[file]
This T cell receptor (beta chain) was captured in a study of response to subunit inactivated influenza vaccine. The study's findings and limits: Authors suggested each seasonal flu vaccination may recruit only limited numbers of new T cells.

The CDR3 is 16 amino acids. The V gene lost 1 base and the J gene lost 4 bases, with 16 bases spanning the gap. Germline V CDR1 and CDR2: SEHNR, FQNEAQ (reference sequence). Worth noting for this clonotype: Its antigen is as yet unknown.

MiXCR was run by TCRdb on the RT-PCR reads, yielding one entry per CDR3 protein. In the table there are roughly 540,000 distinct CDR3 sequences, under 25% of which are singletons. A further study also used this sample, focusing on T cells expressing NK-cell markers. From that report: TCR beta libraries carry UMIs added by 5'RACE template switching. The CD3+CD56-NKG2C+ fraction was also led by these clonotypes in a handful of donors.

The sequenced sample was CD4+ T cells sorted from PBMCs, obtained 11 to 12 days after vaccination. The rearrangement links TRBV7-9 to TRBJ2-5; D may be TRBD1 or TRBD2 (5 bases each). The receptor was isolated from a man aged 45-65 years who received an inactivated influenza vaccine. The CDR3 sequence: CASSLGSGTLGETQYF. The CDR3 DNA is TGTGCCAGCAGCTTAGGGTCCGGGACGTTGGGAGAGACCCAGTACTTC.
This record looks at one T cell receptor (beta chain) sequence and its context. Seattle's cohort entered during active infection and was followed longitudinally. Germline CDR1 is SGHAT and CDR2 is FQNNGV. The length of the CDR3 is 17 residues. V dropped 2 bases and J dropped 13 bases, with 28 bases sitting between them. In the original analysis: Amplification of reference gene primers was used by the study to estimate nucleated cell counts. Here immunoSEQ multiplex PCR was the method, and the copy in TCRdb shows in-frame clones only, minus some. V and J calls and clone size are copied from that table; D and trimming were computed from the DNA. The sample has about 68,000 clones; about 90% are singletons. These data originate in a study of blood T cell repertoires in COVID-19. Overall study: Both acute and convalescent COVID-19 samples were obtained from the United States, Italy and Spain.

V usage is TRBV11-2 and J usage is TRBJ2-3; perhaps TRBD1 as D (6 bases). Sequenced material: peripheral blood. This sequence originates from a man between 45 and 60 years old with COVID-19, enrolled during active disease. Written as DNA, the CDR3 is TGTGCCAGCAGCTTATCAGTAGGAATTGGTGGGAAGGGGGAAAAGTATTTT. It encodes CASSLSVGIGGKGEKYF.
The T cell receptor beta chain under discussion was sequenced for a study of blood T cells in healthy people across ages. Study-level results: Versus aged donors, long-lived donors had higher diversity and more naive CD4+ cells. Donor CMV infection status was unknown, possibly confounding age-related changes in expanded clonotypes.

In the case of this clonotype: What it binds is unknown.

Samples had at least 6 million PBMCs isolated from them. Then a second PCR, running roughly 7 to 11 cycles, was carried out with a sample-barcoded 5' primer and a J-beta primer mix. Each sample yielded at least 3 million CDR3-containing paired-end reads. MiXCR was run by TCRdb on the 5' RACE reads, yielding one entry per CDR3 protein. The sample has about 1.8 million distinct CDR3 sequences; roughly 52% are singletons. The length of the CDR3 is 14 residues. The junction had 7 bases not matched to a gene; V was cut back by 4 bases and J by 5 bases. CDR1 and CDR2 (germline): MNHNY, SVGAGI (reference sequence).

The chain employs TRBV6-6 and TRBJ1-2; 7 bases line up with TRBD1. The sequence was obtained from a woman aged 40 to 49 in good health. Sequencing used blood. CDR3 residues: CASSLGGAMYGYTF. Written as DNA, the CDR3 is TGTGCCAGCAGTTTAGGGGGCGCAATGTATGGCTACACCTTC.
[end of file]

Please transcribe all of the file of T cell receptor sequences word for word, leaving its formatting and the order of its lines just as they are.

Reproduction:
This T cell receptor (beta chain) was captured in a study of response to subunit inactivated influenza vaccine. The study's findings and limits: Authors suggested each seasonal flu vaccination may recruit only limited numbers of new T cells.

The CDR3 is 16 amino acids. The V gene lost 1 base and the J gene lost 4 bases, with 16 bases spanning the gap. Germline V CDR1 and CDR2: SEHNR, FQNEAQ (reference sequence). Worth noting for this clonotype: Its antigen is as yet unknown.

MiXCR was run by TCRdb on the RT-PCR reads, yielding one entry per CDR3 protein. In the table there are roughly 540,000 distinct CDR3 sequences, under 25% of which are singletons. A further study also used this sample, focusing on T cells expressing NK-cell markers. From that report: TCR beta libraries carry UMIs added by 5'RACE template switching. The CD3+CD56-NKG2C+ fraction was also led by these clonotypes in a handful of donors.

The sequenced sample was CD4+ T cells sorted from PBMCs, obtained 11 to 12 days after vaccination. The rearrangement links TRBV7-9 to TRBJ2-5; D may be TRBD1 or TRBD2 (5 bases each). The receptor was isolated from a man aged 45-65 years who received an inactivated influenza vaccine. The CDR3 sequence: CASSLGSGTLGETQYF. The CDR3 DNA is TGTGCCAGCAGCTTAGGGTCCGGGACGTTGGGAGAGACCCAGTACTTC.
This record looks at one T cell receptor (beta chain) sequence and its context. Seattle's cohort entered during active infection and was followed longitudinally. Germline CDR1 is SGHAT and CDR2 is FQNNGV. The length of the CDR3 is 17 residues. V dropped 2 bases and J dropped 13 bases, with 28 bases sitting between them. In the original analysis: Amplification of reference gene primers was used by the study to estimate nucleated cell counts. Here immunoSEQ multiplex PCR was the method, and the copy in TCRdb shows in-frame clones only, minus some. V and J calls and clone size are copied from that table; D and trimming were computed from the DNA. The sample has about 68,000 clones; about 90% are singletons. These data originate in a study of blood T cell repertoires in COVID-19. Overall study: Both acute and convalescent COVID-19 samples were obtained from the United States, Italy and Spain.

V usage is TRBV11-2 and J usage is TRBJ2-3; perhaps TRBD1 as D (6 bases). Sequenced material: peripheral blood. This sequence originates from a man between 45 and 60 years old with COVID-19, enrolled during active disease. Written as DNA, the CDR3 is TGTGCCAGCAGCTTATCAGTAGGAATTGGTGGGAAGGGGGAAAAGTATTTT. It encodes CASSLSVGIGGKGEKYF.
The T cell receptor beta chain under discussion was sequenced for a study of blood T cells in healthy people across ages. Study-level results: Versus aged donors, long-lived donors had higher diversity and more naive CD4+ cells. Donor CMV infection status was unknown, possibly confounding age-related changes in expanded clonotypes.

In the case of this clonotype: What it binds is unknown.

Samples had at least 6 million PBMCs isolated from them. Then a second PCR, running roughly 7 to 11 cycles, was carried out with a sample-barcoded 5' primer and a J-beta primer mix. Each sample yielded at least 3 million CDR3-containing paired-end reads. MiXCR was run by TCRdb on the 5' RACE reads, yielding one entry per CDR3 protein. The sample has about 1.8 million distinct CDR3 sequences; roughly 52% are singletons. The length of the CDR3 is 14 residues. The junction had 7 bases not matched to a gene; V was cut back by 4 bases and J by 5 bases. CDR1 and CDR2 (germline): MNHNY, SVGAGI (reference sequence).

The chain employs TRBV6-6 and TRBJ1-2; 7 bases line up with TRBD1. The sequence was obtained from a woman aged 40 to 49 in good health. Sequencing used blood. CDR3 residues: CASSLGGAMYGYTF. Written as DNA, the CDR3 is TGTGCCAGCAGTTTAGGGGGCGCAATGTATGGCTACACCTTC.